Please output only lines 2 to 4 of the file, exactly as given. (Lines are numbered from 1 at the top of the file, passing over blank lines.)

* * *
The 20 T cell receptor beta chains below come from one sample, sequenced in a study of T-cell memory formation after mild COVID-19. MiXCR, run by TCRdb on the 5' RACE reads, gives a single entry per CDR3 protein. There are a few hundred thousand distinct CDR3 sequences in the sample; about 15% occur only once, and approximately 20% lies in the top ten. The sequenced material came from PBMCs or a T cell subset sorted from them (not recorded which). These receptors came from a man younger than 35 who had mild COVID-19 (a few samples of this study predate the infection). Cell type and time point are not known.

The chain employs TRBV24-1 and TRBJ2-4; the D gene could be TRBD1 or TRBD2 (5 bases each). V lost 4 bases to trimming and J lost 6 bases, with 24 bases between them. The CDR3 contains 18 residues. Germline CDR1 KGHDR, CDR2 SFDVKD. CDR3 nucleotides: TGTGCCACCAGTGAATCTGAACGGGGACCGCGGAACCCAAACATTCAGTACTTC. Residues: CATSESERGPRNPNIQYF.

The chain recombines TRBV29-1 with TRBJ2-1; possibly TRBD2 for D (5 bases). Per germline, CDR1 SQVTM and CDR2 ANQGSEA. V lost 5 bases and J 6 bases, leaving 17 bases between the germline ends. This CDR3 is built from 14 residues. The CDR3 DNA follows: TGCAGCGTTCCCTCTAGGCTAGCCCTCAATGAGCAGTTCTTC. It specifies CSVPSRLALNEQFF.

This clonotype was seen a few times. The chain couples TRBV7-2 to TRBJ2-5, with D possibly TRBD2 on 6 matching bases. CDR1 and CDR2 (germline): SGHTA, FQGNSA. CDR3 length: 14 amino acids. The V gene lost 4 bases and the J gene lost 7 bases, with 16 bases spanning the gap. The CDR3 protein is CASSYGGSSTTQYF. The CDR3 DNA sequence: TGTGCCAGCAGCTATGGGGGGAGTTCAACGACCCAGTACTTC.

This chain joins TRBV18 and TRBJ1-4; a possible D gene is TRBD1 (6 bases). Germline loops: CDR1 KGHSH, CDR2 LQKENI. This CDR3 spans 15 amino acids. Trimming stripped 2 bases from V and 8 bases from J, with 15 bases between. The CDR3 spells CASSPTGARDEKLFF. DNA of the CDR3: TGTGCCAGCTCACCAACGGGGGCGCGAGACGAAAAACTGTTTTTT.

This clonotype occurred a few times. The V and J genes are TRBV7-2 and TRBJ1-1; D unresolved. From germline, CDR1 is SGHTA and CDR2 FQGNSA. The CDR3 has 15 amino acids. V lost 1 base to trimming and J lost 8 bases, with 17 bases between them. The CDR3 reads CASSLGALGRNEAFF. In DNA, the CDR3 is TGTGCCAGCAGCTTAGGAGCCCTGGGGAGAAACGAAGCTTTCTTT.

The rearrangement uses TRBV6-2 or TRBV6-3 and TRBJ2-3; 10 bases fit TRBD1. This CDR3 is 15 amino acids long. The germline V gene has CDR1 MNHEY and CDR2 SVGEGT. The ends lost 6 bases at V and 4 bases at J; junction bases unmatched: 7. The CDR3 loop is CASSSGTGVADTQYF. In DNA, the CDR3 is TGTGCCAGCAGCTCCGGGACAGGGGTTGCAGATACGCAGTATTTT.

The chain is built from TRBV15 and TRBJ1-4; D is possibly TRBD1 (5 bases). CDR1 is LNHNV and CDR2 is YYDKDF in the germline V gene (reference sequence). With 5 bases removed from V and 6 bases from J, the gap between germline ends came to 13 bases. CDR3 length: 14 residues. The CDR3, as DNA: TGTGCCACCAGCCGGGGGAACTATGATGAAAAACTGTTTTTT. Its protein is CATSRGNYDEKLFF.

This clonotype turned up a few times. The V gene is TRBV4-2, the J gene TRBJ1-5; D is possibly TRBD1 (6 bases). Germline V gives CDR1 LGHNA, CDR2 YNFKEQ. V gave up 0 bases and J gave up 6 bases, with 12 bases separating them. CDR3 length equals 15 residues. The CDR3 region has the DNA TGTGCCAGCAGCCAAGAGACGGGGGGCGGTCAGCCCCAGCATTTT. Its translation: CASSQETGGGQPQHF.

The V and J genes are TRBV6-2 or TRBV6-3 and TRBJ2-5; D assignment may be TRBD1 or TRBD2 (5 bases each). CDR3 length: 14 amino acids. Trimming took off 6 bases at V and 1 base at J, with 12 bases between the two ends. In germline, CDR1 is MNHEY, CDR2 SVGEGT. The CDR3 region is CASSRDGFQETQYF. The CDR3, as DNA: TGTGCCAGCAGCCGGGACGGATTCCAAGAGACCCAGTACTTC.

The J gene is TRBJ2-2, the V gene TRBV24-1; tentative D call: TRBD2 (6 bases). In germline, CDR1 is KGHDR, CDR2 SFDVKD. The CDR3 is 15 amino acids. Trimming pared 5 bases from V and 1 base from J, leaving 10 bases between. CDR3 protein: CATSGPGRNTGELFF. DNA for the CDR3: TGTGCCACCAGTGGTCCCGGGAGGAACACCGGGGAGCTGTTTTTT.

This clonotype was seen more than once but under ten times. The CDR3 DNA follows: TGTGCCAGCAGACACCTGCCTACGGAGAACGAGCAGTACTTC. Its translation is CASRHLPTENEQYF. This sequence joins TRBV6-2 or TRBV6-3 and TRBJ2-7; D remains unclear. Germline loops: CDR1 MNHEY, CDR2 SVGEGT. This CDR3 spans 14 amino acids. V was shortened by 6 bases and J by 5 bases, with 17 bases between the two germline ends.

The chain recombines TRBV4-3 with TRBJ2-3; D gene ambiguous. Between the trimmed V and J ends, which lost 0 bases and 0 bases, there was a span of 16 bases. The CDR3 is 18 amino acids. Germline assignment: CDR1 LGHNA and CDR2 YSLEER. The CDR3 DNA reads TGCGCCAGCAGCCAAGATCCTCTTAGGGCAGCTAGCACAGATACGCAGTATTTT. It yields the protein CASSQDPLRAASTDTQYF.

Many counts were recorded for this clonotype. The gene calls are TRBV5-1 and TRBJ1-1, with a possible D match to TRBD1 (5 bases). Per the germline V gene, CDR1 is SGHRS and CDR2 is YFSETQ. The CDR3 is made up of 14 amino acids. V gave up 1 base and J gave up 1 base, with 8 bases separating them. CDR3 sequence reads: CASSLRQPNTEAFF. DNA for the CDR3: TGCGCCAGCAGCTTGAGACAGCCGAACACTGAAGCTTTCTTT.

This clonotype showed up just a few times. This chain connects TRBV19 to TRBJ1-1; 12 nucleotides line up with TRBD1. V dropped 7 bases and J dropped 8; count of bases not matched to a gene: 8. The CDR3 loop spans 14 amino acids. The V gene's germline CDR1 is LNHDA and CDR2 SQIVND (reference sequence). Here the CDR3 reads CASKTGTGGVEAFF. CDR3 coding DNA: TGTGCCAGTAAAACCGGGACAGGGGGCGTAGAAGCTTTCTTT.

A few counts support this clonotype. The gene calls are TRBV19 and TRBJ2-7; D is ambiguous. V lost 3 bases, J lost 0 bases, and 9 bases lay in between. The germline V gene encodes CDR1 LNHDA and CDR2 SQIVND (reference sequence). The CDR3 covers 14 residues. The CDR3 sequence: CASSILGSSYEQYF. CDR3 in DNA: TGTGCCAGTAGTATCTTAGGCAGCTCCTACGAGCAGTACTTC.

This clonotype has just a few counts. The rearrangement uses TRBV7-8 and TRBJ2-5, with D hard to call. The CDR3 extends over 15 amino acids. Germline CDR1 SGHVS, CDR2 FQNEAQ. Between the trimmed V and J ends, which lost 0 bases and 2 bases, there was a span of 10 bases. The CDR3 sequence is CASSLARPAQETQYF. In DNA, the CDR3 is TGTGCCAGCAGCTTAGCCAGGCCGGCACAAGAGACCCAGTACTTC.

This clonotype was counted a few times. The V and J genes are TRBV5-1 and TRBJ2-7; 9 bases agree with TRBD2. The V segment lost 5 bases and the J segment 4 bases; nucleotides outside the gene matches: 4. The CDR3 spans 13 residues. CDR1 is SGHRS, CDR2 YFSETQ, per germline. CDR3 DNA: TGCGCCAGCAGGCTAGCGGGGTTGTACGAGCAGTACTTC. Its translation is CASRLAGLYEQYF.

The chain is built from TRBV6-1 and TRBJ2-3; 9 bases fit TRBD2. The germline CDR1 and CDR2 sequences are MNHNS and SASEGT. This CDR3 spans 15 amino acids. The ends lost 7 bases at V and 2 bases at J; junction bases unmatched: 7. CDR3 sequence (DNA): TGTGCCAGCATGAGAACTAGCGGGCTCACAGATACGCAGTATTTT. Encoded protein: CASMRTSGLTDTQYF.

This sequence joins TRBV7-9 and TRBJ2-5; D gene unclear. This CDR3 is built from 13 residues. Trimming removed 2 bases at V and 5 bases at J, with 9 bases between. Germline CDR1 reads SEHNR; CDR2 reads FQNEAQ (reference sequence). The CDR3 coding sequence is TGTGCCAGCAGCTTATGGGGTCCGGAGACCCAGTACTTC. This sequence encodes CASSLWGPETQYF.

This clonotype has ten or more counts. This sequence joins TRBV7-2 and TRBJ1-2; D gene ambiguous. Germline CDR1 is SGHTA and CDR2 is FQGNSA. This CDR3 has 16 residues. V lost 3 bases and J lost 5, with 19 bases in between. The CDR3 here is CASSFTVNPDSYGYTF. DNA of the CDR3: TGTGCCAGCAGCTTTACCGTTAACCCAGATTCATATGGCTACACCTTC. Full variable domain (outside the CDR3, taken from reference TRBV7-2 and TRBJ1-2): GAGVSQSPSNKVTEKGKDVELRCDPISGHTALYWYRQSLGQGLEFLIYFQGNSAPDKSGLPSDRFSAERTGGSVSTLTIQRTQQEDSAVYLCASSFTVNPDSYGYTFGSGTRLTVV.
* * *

The chain employs TRBV24-1 and TRBJ2-4; the D gene could be TRBD1 or TRBD2 (5 bases each). V lost 4 bases to trimming and J lost 6 bases, with 24 bases between them. The CDR3 contains 18 residues. Germline CDR1 KGHDR, CDR2 SFDVKD. CDR3 nucleotides: TGTGCCACCAGTGAATCTGAACGGGGACCGCGGAACCCAAACATTCAGTACTTC. Residues: CATSESERGPRNPNIQYF.

The chain recombines TRBV29-1 with TRBJ2-1; possibly TRBD2 for D (5 bases). Per germline, CDR1 SQVTM and CDR2 ANQGSEA. V lost 5 bases and J 6 bases, leaving 17 bases between the germline ends. This CDR3 is built from 14 residues. The CDR3 DNA follows: TGCAGCGTTCCCTCTAGGCTAGCCCTCAATGAGCAGTTCTTC. It specifies CSVPSRLALNEQFF.

This clonotype was seen a few times. The chain couples TRBV7-2 to TRBJ2-5, with D possibly TRBD2 on 6 matching bases. CDR1 and CDR2 (germline): SGHTA, FQGNSA. CDR3 length: 14 amino acids. The V gene lost 4 bases and the J gene lost 7 bases, with 16 bases spanning the gap. The CDR3 protein is CASSYGGSSTTQYF. The CDR3 DNA sequence: TGTGCCAGCAGCTATGGGGGGAGTTCAACGACCCAGTACTTC.